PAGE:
So you’ve recently discovered moissanite; the magical stone from meteorites that’s environmentally friendly, socially responsible, as beautiful as a diamond, and for a fraction of the cost. Now what?

The Chelsea three stone moissanite engagement ring by Abby Sparks Jewelry.

It’s at this point that you scour the internet for proof that it’s too good to be true and likely find yourself sifting through wedding forums where bride after bride claims no downsides, #noregrets, and that moissanite can and most definitely does pass for a diamond. Want the real deal? Talk to a jeweler. Luckily, you’re in the right place.

Does Moissanite Look Like a Diamond?

Yes, moissanite looks very similar to a diamond. It’s near-colorless, has a similar refractive index to a diamond and the GIA deems moissanite the closest diamond imitation.
At Abby Sparks Jewelry we consider moissanite a diamond alternative, not an imitation. Moissanite is not a synthetic diamond or the oft dreaded cubic zirconia, it’s a totally separate gemstone that is naturally occuring, though extremely rare, and is found in meteorites. Because it’s so well suited to jewelry but tough to come across, moissanite is lab grown under the same conditions that produce the stone in nature.

Developed by the GIA, the diamond color chart gives each stone a color rating ranging from a completely colorless D to yellow-tinged Z.

Naturally occurring moissanite and it’s lab created equivalent are not colorless. Some diamonds are. Though moissanite can’t be directly graded on the diamond color chart, the natural or “classic” moissanite color is comparable to a GIA-certified K-color diamond. To the untrained, non-jeweler eye, differences in diamond color are not perceptible up until about this point. Most of the moissanite now on the market has been enhanced to be as close to colorless as possible, but jewelers and some discerning jewelry enthusiasts are still able to detect a slight yellow or gray hue in moissanite under certain lighting. Jewelry designers can also detect subtle differences in brilliance and fire (more on this here: Moissanite V Diamond: What’s the Difference?)

How To Tell Moissanite From Diamond

Unless you’ve seen a lot of diamonds, you probably can’t tell the difference. If you have other diamond jewelry, you might notice that moissanite has more brilliance and more perceptible colors than diamonds. The true way to tell the difference? You’ll need some professional equipment. A diamond tester is used to detect whether or not a stone is a real diamond by measuring how heat moves through it, though because moissanite heat conductivity is close to that of a diamond, it’s not a surefire bet. There are also diamond testers that measures electrical conductivity, but this will only tell you whether a stone is or is not a diamond, not necessarily what the stone is. Moissanite testers are specifically designed to identify moissanite by measuring how a stone conducts electricity. But I’m guessing you don’t have one of these at your disposal.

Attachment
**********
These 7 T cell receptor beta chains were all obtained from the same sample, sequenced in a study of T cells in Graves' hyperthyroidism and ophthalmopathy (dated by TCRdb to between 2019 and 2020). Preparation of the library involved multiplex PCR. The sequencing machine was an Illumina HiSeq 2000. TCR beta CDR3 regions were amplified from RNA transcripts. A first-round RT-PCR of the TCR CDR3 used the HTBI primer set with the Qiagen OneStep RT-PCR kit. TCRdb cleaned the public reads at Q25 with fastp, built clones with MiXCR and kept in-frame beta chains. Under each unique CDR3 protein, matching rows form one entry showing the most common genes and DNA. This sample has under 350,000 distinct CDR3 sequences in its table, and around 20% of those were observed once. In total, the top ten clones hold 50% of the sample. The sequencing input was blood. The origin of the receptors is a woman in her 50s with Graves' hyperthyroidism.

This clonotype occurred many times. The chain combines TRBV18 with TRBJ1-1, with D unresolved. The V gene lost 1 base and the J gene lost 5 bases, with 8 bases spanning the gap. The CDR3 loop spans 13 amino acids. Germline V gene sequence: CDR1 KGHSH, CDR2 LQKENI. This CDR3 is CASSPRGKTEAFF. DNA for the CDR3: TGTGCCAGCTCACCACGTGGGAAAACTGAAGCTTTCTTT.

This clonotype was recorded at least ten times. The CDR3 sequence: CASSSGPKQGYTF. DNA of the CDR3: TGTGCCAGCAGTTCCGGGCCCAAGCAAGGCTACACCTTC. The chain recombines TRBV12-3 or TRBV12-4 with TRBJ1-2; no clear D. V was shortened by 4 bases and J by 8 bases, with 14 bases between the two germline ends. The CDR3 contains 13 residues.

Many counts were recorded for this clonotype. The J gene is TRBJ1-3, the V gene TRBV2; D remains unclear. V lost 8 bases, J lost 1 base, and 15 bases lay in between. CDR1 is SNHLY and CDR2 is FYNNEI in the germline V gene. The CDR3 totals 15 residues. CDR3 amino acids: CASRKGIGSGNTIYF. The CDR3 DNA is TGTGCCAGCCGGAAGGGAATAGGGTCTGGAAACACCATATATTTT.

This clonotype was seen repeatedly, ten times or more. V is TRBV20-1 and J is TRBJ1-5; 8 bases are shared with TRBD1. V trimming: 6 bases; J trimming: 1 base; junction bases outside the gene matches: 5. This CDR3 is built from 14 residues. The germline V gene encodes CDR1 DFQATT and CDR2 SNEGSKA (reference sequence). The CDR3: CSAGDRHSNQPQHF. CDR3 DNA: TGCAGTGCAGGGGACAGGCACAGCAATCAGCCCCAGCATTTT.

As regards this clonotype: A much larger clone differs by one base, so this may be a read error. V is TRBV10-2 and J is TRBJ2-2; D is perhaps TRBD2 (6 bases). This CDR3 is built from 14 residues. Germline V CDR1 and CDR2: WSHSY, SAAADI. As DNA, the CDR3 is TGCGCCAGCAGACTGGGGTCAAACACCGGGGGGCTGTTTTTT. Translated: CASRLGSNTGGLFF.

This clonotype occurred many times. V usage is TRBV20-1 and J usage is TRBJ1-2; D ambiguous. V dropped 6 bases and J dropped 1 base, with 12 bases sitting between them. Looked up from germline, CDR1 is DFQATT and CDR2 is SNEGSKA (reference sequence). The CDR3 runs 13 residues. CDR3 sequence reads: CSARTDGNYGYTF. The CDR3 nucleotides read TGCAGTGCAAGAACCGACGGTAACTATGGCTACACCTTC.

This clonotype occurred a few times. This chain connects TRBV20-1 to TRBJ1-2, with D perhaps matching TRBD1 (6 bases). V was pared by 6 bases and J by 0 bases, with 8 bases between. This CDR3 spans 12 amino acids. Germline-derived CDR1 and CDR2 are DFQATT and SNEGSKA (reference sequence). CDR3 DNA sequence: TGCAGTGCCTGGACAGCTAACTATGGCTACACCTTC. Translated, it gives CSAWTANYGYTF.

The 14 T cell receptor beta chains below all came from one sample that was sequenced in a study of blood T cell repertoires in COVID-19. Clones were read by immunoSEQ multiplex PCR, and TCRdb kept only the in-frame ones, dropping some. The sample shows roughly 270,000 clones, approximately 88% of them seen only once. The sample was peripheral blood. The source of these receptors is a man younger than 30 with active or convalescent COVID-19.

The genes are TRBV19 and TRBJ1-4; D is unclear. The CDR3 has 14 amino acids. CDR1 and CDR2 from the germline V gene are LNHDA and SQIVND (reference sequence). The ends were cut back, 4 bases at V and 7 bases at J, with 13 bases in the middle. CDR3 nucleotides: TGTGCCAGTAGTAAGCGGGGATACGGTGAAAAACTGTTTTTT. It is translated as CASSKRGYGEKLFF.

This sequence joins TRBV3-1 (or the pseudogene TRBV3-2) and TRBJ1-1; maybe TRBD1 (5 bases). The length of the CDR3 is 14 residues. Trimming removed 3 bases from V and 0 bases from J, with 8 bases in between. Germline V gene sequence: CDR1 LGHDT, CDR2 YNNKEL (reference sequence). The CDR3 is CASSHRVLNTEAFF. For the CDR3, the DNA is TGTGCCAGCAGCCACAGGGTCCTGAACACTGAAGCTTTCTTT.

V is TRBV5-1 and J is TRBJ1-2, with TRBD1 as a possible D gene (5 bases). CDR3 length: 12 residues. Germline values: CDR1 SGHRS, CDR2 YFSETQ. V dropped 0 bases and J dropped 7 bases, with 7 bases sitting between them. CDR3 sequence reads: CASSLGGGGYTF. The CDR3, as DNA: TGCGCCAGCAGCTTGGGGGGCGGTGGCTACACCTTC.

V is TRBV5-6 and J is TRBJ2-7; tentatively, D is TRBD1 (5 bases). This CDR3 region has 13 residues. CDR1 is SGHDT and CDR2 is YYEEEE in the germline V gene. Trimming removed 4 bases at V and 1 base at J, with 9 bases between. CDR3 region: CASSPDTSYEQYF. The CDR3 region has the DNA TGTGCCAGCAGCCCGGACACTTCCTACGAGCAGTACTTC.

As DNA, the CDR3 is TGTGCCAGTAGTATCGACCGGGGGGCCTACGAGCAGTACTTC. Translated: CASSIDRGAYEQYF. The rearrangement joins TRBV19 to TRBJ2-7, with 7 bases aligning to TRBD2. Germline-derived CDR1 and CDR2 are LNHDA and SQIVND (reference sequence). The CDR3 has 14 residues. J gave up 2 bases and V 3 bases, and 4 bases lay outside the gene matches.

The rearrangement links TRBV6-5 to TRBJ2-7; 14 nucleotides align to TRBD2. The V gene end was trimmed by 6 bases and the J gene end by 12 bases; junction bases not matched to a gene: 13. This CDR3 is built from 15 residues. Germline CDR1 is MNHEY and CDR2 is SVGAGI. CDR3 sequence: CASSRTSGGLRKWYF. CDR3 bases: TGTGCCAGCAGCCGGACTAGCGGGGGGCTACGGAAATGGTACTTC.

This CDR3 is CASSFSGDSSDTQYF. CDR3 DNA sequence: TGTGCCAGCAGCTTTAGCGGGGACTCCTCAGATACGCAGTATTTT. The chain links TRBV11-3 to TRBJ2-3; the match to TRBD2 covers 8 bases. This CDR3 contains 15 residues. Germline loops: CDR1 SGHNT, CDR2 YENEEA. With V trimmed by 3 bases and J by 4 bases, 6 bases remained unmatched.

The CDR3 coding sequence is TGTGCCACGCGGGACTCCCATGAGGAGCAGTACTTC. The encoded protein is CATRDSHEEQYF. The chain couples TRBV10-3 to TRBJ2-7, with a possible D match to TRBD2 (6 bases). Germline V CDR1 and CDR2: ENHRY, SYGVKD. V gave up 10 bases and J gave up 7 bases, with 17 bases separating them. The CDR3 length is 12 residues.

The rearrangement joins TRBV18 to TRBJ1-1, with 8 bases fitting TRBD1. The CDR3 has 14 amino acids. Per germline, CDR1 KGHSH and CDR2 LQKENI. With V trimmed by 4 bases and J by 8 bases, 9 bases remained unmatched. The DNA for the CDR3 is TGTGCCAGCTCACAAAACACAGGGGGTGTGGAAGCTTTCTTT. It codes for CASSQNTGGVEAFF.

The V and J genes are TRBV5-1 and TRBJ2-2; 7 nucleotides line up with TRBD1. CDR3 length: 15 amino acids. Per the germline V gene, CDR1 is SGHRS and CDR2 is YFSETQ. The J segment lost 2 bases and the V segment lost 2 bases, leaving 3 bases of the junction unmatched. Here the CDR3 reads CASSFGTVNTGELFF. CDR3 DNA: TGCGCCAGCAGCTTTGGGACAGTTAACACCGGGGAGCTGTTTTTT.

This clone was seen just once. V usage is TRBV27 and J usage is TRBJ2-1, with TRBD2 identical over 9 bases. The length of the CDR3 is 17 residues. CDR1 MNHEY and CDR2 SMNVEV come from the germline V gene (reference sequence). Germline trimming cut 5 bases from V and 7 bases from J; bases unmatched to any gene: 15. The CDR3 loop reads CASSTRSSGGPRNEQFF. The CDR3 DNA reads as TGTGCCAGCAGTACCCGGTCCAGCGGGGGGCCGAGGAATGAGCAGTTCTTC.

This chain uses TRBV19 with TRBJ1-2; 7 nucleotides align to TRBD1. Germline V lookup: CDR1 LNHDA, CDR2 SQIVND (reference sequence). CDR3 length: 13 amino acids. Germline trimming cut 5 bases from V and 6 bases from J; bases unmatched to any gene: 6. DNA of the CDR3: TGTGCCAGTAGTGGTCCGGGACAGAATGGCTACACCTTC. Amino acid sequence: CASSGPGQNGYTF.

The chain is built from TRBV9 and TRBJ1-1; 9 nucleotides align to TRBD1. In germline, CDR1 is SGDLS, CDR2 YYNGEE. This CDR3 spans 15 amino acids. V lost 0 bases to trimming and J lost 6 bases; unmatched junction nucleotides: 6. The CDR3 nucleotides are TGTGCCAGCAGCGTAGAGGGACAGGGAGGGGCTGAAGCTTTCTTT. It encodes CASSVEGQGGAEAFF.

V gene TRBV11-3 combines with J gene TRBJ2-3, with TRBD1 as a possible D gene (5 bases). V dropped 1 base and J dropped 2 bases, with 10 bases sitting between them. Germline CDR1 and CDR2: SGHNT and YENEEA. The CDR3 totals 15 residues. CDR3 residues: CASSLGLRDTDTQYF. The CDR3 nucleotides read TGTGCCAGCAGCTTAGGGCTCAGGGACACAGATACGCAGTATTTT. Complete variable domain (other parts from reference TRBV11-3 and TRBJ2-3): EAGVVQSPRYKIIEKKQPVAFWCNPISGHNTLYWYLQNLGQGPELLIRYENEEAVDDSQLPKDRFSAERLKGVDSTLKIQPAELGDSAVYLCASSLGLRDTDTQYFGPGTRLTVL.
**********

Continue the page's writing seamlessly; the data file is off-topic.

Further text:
Diamond or moissanite? Only a trained eye can tell.

Armed with the naked eye only, the best way to tell is to have a comparably sized diamond and to compare side by side. You’ll notice that moissanite and diamonds have different brilliance. Diamonds distinct sparkle is a unique combination of how it reflects light, the colors that refract through it, and the scintillation. Moissanite has more colors and fire, making quick flashes of rainbow color when moving the stone around. This disco ball effect can be more pronounced in sunlight. Like a diamond, the larger the moissanite the more color you are able to see and the easier it is to differentiate it from a diamond. That being said, no one but a jeweler or experienced jewelry buyer would likely see a difference. Moving past the superficial, moissanite is almost as hard as a diamond on the Mohs scale; a 9.5 as compared to a diamonds perfect 10 rating. Why is this important? Because whatever stone you choose to use has got to be tough enough for the everyday bangs and bumps that jewelry often encounters.

So can moissanite pass for diamond? For the general public, your nosy but well meaning friends, and everyone you display your moissanite ring to between now and forever…they won’t know the difference. Most don’t even know moissanite exists and wouldn’t think to question it. It’s also generally frowned upon to probe about someone’s engagement ring, though it happens! So if you’re worried about it, or about feeling awkward as someone coos about how sparkly your “diamond” is, you may want to have a canned response in your back pocket. May I recommend, “Thanks! I love it too.”

Ready to make your own moissanite ring? Here’s everything you need to know about creating an engagement ring with a lab-grown moissanite.